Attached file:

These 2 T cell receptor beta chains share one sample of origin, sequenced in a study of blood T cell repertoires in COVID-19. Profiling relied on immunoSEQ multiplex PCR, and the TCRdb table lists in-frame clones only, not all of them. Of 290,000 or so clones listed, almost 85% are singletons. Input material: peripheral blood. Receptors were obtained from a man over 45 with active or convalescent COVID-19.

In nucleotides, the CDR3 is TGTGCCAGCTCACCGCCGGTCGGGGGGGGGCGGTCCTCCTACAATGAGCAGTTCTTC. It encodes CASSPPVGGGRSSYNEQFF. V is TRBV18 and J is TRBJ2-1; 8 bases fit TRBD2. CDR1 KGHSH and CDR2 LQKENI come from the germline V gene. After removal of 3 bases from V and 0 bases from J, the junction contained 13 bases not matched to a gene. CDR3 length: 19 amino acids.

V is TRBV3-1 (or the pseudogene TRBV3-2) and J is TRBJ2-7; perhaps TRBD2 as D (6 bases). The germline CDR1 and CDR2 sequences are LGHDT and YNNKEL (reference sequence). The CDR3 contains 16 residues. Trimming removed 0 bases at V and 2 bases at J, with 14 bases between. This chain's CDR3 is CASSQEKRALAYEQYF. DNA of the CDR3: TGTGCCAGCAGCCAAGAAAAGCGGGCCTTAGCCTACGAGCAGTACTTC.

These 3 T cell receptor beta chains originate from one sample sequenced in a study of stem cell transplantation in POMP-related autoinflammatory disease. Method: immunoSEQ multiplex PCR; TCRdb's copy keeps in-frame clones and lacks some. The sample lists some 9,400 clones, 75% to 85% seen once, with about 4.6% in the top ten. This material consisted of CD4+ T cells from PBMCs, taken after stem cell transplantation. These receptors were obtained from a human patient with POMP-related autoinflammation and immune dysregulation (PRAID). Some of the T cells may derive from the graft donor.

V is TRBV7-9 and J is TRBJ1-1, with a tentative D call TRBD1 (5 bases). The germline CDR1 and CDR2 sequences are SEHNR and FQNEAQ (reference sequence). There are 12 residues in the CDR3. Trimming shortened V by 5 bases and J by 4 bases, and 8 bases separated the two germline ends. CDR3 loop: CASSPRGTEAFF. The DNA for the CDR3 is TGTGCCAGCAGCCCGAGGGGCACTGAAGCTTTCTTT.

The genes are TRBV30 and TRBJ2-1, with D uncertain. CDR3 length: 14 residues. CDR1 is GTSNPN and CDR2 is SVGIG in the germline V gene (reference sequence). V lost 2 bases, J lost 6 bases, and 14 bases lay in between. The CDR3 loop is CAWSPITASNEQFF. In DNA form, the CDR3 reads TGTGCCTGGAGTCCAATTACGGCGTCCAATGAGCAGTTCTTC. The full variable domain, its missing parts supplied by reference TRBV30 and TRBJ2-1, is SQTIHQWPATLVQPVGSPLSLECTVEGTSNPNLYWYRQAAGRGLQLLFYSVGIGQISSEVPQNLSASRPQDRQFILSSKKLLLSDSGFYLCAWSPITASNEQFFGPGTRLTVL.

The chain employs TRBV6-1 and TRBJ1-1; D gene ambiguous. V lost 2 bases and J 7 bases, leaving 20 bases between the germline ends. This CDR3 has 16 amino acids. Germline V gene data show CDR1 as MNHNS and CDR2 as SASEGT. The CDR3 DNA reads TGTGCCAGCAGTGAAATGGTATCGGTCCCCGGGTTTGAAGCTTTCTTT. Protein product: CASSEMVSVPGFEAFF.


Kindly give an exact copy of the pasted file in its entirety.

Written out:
These 2 T cell receptor beta chains share one sample of origin, sequenced in a study of blood T cell repertoires in COVID-19. Profiling relied on immunoSEQ multiplex PCR, and the TCRdb table lists in-frame clones only, not all of them. Of 290,000 or so clones listed, almost 85% are singletons. Input material: peripheral blood. Receptors were obtained from a man over 45 with active or convalescent COVID-19.

In nucleotides, the CDR3 is TGTGCCAGCTCACCGCCGGTCGGGGGGGGGCGGTCCTCCTACAATGAGCAGTTCTTC. It encodes CASSPPVGGGRSSYNEQFF. V is TRBV18 and J is TRBJ2-1; 8 bases fit TRBD2. CDR1 KGHSH and CDR2 LQKENI come from the germline V gene. After removal of 3 bases from V and 0 bases from J, the junction contained 13 bases not matched to a gene. CDR3 length: 19 amino acids.

V is TRBV3-1 (or the pseudogene TRBV3-2) and J is TRBJ2-7; perhaps TRBD2 as D (6 bases). The germline CDR1 and CDR2 sequences are LGHDT and YNNKEL (reference sequence). The CDR3 contains 16 residues. Trimming removed 0 bases at V and 2 bases at J, with 14 bases between. This chain's CDR3 is CASSQEKRALAYEQYF. DNA of the CDR3: TGTGCCAGCAGCCAAGAAAAGCGGGCCTTAGCCTACGAGCAGTACTTC.

These 3 T cell receptor beta chains originate from one sample sequenced in a study of stem cell transplantation in POMP-related autoinflammatory disease. Method: immunoSEQ multiplex PCR; TCRdb's copy keeps in-frame clones and lacks some. The sample lists some 9,400 clones, 75% to 85% seen once, with about 4.6% in the top ten. This material consisted of CD4+ T cells from PBMCs, taken after stem cell transplantation. These receptors were obtained from a human patient with POMP-related autoinflammation and immune dysregulation (PRAID). Some of the T cells may derive from the graft donor.

V is TRBV7-9 and J is TRBJ1-1, with a tentative D call TRBD1 (5 bases). The germline CDR1 and CDR2 sequences are SEHNR and FQNEAQ (reference sequence). There are 12 residues in the CDR3. Trimming shortened V by 5 bases and J by 4 bases, and 8 bases separated the two germline ends. CDR3 loop: CASSPRGTEAFF. The DNA for the CDR3 is TGTGCCAGCAGCCCGAGGGGCACTGAAGCTTTCTTT.

The genes are TRBV30 and TRBJ2-1, with D uncertain. CDR3 length: 14 residues. CDR1 is GTSNPN and CDR2 is SVGIG in the germline V gene (reference sequence). V lost 2 bases, J lost 6 bases, and 14 bases lay in between. The CDR3 loop is CAWSPITASNEQFF. In DNA form, the CDR3 reads TGTGCCTGGAGTCCAATTACGGCGTCCAATGAGCAGTTCTTC. The full variable domain, its missing parts supplied by reference TRBV30 and TRBJ2-1, is SQTIHQWPATLVQPVGSPLSLECTVEGTSNPNLYWYRQAAGRGLQLLFYSVGIGQISSEVPQNLSASRPQDRQFILSSKKLLLSDSGFYLCAWSPITASNEQFFGPGTRLTVL.

The chain employs TRBV6-1 and TRBJ1-1; D gene ambiguous. V lost 2 bases and J 7 bases, leaving 20 bases between the germline ends. This CDR3 has 16 amino acids. Germline V gene data show CDR1 as MNHNS and CDR2 as SASEGT. The CDR3 DNA reads TGTGCCAGCAGTGAAATGGTATCGGTCCCCGGGTTTGAAGCTTTCTTT. Protein product: CASSEMVSVPGFEAFF.